Date of Conferral



Doctor of Nursing Practice (DNP)




Patricia A. Senk


Surgical site infections (SSIs) reflect a serious complication in modern healthcare and are a substantial burden to healthcare systems and service payers worldwide in terms of patient morbidity, mortality, and additional costs. The Surgical Care Improvement Project (SCIP), introduced in 2006, was developed by the Centers for Medicare and Medicaid Services to reduce SSI rates by 25%. However, SCIP was retired in 2015. Given the considerable financial burden of SSIs and because SSIs may be prevented using evidence-based measures, it was worth revisiting and re-evaluating the quality improvement efforts brought about by the success of the evidence-based SCIP initiative. This project aimed to examine the relationship between SCIP infection-prevention process-of-care measures and SSI rates between the years of high SCIP compliance, and several years after it was retired. The nature of this doctoral project was a quality improvement evaluation via a retrospective review of medical records acquired from the first quarter of 2014 to the fourth quarter of 2018. The SCIP core measure guidelines were used to define standards for care and thresholds for adherence. SSI rates were extracted and aggregated to look at trends and the chi-square test was used to show the relationship between two categorical variables. The analysis showed a significant difference between the proportions of infections from those of high SCIP compliance compared to the years following SCIP retirement (SCIP (Χ2(2) = 11.12, p < .004). The improvement of individual, community, and societal health is a significant contribution made by the nursing profession. The concept of SSI is essential in building the nursing science that will lead to identifying sound nursing interventions in the perioperative period.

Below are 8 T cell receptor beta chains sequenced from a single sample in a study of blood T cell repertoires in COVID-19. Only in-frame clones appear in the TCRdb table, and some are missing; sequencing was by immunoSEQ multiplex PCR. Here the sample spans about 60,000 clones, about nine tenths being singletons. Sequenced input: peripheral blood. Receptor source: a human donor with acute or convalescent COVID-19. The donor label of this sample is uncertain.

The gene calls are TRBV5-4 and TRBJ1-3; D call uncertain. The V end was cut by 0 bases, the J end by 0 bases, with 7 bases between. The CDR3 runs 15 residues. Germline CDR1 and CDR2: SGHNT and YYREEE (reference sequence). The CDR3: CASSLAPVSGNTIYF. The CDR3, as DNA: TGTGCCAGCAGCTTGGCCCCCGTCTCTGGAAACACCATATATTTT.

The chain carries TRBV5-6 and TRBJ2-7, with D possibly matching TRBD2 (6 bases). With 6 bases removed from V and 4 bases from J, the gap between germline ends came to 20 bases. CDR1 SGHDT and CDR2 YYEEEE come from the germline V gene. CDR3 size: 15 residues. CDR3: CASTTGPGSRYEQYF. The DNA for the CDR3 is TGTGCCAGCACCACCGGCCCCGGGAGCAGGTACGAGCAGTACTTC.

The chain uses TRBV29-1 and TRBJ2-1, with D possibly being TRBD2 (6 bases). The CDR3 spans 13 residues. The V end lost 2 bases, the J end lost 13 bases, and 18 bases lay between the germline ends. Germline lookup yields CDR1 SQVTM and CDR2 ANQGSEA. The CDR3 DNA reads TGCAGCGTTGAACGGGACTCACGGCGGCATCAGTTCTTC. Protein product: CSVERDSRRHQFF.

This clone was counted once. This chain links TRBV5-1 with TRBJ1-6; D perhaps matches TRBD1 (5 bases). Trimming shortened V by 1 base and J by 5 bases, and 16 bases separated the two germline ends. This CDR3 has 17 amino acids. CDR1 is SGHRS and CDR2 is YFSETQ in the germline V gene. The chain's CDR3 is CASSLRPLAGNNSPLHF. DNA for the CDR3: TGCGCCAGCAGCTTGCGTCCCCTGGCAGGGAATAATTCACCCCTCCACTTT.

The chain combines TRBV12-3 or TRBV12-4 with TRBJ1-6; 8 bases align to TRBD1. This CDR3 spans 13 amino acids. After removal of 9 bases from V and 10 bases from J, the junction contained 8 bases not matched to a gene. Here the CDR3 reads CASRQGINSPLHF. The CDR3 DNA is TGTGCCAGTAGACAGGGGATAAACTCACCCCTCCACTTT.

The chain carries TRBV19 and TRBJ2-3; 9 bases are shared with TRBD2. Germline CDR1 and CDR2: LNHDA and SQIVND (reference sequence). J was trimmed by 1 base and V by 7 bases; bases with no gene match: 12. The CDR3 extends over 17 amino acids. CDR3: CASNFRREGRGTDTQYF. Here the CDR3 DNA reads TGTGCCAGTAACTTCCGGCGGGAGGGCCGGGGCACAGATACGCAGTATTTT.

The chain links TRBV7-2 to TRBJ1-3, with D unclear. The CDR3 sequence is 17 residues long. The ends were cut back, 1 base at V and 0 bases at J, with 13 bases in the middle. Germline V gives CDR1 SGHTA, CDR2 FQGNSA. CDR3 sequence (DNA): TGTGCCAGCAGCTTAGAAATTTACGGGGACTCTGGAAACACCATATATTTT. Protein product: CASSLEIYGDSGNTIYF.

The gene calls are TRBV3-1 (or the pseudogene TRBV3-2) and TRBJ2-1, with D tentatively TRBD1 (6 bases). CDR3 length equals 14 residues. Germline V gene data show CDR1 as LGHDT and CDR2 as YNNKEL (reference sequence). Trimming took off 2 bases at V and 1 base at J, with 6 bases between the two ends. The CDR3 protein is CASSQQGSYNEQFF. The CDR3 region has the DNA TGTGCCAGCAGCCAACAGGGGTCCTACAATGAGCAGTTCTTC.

Included in

Nursing Commons